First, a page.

This article explores common warning signs from things clients say and discusses how to resolve these in a positive manner.
“I need this urgently!” – If this client’s expectation is met then they will think the designer will act with urgency on their future work. Ensure that the client is made fully aware that urgency is extra and not normal effort. Provide two quotes – one for the extra effort required for the rush job and one for an ordinary non-urgent job. Explain that over-time is charged extra, bumping other in-progress jobs costs extra. Seeing the financial difference their disorganization makes to their bottom line could bring the client in line.
“I’ve got lots of future work planned and friends who’ll give you more work too so give me a discount.” – This client wants the large project discount on their small job. They are trying to make themselves a more attractive client in order to extract more from the designer. The reality is that future work rarely happens. The client will expect the same cheap rate on all future work. If they do refer any of their friends then they expect their friends will also get the same cheap rate. The client might also expect additional benefits for the referrals. Suggest building a relationship with the new client first by working on the first couple of projects then reassessing the situation. Suggest that if the relationship is working well then future work can be dealt with by placing the designer on a retainer. Explain that retainer has the advantage of letting them budget easier.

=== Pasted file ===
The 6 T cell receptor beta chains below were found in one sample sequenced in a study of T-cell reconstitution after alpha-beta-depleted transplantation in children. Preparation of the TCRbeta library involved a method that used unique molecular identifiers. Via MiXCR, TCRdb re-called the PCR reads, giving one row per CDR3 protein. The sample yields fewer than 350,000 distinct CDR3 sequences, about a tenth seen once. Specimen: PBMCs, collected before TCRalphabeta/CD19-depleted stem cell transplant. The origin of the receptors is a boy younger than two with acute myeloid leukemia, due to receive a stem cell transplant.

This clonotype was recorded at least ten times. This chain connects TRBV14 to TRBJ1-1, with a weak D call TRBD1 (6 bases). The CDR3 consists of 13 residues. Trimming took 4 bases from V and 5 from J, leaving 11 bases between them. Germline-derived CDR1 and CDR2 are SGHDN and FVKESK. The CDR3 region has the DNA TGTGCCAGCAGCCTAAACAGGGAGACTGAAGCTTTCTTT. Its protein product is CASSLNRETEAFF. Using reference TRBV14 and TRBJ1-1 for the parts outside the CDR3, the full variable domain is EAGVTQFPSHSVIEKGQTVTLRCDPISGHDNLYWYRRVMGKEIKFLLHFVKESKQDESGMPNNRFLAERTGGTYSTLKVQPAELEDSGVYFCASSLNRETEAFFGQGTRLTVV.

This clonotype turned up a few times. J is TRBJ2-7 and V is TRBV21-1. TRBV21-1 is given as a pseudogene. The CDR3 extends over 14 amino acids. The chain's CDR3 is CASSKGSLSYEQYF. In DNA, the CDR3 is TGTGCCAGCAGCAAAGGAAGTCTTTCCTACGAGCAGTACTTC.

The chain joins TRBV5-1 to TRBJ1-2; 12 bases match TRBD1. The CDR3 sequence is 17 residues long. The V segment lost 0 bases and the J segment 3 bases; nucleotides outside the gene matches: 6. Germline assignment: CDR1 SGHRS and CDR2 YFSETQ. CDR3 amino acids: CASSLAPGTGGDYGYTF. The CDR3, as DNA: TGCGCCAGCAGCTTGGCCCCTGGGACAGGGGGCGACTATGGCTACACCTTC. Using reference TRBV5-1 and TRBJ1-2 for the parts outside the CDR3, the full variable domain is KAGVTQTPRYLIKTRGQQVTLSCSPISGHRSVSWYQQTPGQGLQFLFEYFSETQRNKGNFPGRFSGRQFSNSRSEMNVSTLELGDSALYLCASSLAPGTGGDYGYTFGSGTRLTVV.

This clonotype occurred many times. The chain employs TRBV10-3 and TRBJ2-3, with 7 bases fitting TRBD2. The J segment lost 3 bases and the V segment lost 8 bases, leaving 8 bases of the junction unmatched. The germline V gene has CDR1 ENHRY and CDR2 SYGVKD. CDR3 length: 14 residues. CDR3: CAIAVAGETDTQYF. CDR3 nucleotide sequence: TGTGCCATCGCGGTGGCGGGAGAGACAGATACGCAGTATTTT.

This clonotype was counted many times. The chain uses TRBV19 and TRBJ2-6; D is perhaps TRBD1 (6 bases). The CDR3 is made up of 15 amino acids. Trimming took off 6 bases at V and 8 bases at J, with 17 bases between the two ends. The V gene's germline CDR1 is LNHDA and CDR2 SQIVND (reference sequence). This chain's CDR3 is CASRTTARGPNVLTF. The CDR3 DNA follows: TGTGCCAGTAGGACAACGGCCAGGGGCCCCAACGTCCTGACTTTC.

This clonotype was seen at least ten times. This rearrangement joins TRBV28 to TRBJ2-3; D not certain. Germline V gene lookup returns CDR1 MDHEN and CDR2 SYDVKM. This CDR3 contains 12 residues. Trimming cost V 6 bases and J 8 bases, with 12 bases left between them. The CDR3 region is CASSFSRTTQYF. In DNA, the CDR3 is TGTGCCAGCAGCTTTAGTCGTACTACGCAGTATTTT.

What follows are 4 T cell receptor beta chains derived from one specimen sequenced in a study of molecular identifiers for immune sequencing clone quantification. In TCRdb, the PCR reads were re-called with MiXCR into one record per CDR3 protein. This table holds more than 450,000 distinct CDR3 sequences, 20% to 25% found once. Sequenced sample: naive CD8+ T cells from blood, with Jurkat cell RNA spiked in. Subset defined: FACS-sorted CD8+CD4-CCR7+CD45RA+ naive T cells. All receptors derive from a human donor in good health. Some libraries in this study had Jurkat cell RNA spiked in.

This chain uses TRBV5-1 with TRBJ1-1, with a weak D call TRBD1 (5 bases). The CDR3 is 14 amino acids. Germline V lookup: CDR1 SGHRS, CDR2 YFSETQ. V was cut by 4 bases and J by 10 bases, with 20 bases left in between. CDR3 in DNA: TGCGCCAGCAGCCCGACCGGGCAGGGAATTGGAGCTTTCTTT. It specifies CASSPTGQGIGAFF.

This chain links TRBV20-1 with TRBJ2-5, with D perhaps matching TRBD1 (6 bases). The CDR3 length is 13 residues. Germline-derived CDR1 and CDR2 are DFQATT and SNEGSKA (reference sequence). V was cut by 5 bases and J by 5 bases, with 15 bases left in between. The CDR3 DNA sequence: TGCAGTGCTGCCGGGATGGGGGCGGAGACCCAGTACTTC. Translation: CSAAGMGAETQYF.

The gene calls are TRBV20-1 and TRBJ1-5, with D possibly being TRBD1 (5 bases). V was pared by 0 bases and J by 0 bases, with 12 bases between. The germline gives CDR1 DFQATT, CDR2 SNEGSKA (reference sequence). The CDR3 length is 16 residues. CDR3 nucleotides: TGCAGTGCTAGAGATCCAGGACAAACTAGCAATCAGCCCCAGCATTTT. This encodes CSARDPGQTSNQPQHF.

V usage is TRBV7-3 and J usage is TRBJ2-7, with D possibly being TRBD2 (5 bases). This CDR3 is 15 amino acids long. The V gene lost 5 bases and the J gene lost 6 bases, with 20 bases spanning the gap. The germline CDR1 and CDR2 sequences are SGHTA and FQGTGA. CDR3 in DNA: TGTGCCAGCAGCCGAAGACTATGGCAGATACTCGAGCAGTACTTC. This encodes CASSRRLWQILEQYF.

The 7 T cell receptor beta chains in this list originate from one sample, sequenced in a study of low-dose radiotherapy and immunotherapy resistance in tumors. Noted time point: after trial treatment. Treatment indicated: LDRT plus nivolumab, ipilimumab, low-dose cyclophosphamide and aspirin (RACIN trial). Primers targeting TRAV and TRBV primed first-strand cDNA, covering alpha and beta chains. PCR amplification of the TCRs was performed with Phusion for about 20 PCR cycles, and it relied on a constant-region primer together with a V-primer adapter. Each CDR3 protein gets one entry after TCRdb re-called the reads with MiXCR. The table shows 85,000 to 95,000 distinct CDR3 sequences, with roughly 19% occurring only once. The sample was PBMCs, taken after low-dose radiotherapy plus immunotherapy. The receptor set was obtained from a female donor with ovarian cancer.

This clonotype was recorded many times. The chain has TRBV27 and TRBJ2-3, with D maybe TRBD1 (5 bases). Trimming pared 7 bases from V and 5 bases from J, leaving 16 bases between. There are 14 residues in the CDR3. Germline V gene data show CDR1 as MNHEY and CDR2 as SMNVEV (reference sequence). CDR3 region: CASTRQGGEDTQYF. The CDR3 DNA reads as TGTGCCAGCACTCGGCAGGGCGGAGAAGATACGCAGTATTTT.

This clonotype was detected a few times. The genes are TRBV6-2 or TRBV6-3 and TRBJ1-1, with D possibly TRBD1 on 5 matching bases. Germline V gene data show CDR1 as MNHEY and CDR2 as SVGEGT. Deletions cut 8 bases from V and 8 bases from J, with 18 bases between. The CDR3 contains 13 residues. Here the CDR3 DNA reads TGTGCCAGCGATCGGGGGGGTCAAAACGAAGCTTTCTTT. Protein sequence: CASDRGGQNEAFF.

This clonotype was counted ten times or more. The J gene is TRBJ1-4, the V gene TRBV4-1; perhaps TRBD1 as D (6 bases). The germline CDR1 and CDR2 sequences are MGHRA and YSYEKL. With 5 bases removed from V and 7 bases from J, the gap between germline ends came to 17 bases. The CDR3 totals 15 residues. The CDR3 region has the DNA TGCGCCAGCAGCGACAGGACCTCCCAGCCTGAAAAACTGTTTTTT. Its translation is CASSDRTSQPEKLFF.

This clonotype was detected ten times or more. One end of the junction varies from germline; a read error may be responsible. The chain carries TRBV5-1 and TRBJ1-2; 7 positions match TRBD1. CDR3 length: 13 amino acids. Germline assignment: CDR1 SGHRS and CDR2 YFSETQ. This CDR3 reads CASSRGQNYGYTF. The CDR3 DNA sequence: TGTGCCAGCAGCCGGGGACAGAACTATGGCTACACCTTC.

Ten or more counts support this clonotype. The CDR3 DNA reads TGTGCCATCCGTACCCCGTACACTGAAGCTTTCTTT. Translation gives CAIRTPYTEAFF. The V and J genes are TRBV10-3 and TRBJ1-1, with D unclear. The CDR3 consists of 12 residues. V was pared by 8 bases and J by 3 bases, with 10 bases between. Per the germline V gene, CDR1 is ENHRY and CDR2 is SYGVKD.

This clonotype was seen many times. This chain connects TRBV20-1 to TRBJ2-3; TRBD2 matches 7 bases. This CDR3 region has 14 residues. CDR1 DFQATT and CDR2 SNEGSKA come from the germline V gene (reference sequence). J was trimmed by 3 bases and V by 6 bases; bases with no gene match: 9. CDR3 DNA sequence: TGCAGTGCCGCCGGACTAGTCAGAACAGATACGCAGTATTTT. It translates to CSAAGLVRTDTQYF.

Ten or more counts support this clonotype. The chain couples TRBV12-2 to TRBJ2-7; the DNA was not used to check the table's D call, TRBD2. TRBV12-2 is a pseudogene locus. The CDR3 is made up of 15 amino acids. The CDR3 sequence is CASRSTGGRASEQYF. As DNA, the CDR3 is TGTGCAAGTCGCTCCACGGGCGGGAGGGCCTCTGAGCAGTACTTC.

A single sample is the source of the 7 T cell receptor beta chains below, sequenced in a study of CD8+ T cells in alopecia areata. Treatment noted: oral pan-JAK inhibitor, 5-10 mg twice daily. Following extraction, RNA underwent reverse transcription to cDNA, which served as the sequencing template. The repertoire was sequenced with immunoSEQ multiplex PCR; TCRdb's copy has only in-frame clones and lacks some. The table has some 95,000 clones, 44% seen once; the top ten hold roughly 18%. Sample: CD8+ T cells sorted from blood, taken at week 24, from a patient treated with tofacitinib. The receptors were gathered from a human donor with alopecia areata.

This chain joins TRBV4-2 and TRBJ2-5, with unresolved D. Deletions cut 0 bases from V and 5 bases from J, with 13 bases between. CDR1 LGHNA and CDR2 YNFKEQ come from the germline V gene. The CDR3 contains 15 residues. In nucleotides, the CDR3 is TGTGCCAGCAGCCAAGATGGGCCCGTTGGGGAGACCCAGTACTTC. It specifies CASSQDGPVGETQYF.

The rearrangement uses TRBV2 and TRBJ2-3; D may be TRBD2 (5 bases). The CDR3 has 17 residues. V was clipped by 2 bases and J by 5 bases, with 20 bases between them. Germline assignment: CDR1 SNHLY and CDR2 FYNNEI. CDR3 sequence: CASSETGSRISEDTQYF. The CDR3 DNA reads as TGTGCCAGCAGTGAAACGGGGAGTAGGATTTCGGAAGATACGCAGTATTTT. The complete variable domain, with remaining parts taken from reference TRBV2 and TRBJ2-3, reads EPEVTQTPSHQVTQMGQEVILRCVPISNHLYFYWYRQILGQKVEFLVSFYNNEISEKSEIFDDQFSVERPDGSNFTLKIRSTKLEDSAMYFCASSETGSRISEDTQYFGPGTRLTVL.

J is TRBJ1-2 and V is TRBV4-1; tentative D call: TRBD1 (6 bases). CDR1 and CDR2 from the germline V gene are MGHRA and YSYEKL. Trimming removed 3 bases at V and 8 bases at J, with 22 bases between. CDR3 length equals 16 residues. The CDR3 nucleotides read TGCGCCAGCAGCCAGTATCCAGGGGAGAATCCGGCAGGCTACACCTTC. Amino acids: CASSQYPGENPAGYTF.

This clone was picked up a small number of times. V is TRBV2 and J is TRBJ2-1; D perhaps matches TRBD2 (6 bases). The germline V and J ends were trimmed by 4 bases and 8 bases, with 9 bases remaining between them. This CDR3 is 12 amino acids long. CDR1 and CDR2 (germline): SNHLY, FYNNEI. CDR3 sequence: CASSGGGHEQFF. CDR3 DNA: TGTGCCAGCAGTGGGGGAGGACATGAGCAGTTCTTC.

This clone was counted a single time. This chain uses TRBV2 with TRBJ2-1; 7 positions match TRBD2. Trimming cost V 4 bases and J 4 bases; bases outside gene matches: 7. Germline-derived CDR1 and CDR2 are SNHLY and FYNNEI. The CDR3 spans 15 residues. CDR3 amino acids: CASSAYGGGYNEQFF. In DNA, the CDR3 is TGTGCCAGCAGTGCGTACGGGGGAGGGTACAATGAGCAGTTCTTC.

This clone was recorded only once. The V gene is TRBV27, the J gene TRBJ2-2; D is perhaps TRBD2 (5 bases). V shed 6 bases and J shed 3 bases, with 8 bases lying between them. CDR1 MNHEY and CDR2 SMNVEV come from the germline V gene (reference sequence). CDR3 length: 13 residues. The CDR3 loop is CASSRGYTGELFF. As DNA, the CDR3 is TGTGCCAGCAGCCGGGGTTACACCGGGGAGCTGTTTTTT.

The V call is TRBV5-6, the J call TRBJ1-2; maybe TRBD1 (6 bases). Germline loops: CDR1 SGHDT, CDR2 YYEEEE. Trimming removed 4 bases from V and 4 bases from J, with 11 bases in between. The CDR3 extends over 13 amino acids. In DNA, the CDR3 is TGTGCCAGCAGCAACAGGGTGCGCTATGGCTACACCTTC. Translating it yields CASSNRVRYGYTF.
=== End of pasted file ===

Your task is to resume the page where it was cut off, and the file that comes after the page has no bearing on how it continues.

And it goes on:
“I’ll know what I want when I see it” – This client lacks a clear idea of what they are want. Expect this client to want a lot of revisions. They will be unhappy and will refuse to pay more on a fixed price job until they have exactly what they want. Uncover the client’s true needs through more discussion. The client might have difficulty finding the words to describe what they mean so make suggestions. Try and get on their wavelength. Contain the amount of revision rounds by being clear in the brief that the quote only covers two rounds of revisions and that further revisions will be charged for at a particularly hourly rate. Most clients will reign in the revisions because they are become aware that it’s not worth the extra money. Some clients will be happy to pay more.
“I can see what I want in my head” – This client will art direct the designer to death and complain when the concept does not match their vision. The positive way to handle this client is to suggest they sketch as much as they can to guide the designer. Discuss with the client that the designer can only interpret what they are told and that will look different to what the client has in mind. Reassure the client that the work will represent the message to the audience. Ensure that the brief is clear about the number of revisions included in the quoted price.
“It’s great, but it doesn’t express me!” – This client has mistaken their own persona as the message that should be delivered to their audience. Be careful because their ego is at stake here. Focus them on the real message their business is trying to represent and hopefully they will see how their persona might distract from that message.
Spotting the warning signs early means project can become positive experiences.
(If you like this article then you may also enjoy: The Client is NOT Always Right)